Finding apartments in Paris with balconies is more of a challenge. Gites, or farmhouses, however, can have immense charm such as our house in Normandy.
Elevators or Stairs:
Some of my rentals were in buildings with only stairs. No elevator. If you are carrying a large, heavy suitcase, you might be challenged; however, the challenge is only going up and down once. Few places have elevators. Some places’ staircases are extremely narrow, so be prepared for a careful trek up and down. While it is good exercise to use the stairs, you simply might not want to endure this.
When you arrive, do not assume the home will be fully stocked. You will most likely have to buy toilet paper, paper towels, and other groceries. On the odd occasion, you will not be provided with any staples, such as salt or sugar! And sometimes there isn’t a coffee maker, but rather a coffee press (French press). Just be prepared. But, that is part of the fun—going to the grocery store and figuring out all the things you would like to have in your home.
The major grocery stores, such as SuperU, Casino, Carrefour, Champion, Franprix, HyperU, or Intermarche will carry wine, lots of wine! Even stores such as Monoprix, which at first glance looks like a clothing store, will have a grocery section carrying food with more reasonable prices. Finally, don’t buy too much food. The fridges in France tend to be small. And the freezers? Miniscule. The French love going to the market to buy their foods fresh daily. So should you! You could, however, try out Picard, the store that the French love for their frozen foods. You will only find Picard stores in major towns; however, they are known to carry quality frozen foods.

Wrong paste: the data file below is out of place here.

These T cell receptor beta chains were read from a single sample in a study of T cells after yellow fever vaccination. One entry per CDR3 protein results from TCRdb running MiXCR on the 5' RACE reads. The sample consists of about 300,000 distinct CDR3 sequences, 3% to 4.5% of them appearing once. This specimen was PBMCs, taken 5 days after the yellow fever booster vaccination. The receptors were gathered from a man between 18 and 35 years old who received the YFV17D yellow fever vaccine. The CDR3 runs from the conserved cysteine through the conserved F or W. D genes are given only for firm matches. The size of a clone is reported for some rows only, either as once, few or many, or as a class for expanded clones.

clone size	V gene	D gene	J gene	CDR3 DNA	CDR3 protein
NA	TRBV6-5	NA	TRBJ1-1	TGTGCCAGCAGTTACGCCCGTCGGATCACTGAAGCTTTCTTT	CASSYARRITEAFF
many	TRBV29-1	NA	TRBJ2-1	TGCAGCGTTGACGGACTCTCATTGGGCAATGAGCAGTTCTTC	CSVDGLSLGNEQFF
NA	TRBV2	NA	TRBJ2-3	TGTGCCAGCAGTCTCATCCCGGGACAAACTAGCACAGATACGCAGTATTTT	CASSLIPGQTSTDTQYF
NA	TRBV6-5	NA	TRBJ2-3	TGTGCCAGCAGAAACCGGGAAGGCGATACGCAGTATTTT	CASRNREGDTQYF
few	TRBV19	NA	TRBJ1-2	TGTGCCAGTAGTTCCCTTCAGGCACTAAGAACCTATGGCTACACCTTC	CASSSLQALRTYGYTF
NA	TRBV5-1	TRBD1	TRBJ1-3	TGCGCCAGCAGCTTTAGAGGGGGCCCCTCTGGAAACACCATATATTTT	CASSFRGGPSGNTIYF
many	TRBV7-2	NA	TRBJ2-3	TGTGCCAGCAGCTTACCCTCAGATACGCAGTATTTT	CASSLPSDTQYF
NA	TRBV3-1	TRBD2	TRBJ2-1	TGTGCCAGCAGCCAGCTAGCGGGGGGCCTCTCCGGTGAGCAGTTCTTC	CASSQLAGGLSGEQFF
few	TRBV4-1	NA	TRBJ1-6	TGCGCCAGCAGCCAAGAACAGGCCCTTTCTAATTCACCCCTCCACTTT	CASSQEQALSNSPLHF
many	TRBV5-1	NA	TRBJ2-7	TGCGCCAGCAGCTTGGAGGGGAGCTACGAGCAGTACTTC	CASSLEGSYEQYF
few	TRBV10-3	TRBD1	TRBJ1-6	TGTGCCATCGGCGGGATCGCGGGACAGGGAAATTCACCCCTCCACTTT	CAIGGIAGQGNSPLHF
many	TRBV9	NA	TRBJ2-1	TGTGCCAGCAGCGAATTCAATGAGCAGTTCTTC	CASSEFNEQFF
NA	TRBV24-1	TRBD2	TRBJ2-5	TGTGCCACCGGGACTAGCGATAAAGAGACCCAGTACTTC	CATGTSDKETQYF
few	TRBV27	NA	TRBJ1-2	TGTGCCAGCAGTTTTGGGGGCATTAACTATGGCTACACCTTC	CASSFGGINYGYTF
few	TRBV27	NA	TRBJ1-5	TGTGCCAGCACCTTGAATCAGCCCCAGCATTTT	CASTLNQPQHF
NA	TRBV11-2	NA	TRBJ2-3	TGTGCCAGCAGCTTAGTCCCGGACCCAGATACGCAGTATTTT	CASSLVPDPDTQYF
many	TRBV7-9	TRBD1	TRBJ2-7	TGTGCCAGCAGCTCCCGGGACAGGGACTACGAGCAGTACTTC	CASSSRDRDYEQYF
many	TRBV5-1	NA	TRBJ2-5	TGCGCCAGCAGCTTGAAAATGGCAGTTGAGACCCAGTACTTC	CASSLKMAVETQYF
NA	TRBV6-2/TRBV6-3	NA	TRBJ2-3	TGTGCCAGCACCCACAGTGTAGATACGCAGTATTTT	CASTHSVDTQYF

Washing Machines: I bring this up because your home may have a washing machine. All I can say is: be prepared to wait, and wait, and wait for your wash to be done. I am not the only one who has experienced a three hour wait for one’s clothes to be washed. One of my classmates in Montpellier also complained about the same experience. I have no idea why French washing machines take so long. And most likely you will NOT have a clothes dryer. Guess it’s more environmentally correct to hang out your clothes.
End of Stay:
When it is time to leave does someone come by to check for any damages and return your damage deposit? Is your deposit credited back to your credit card? When returning the keys, there are all different methods such as returning the key in the mail, dropping it off in the mailbox, and handing it off to the owner after s/he checks over the place.
Renting a property is the best way to travel, even if you are only staying a couple of nights. While most properties require a start date on a Saturday, many are open to any day of the week. The experience and cost make the effort worth while.
Check out my other post: Unusual Experiences Renting A Home In France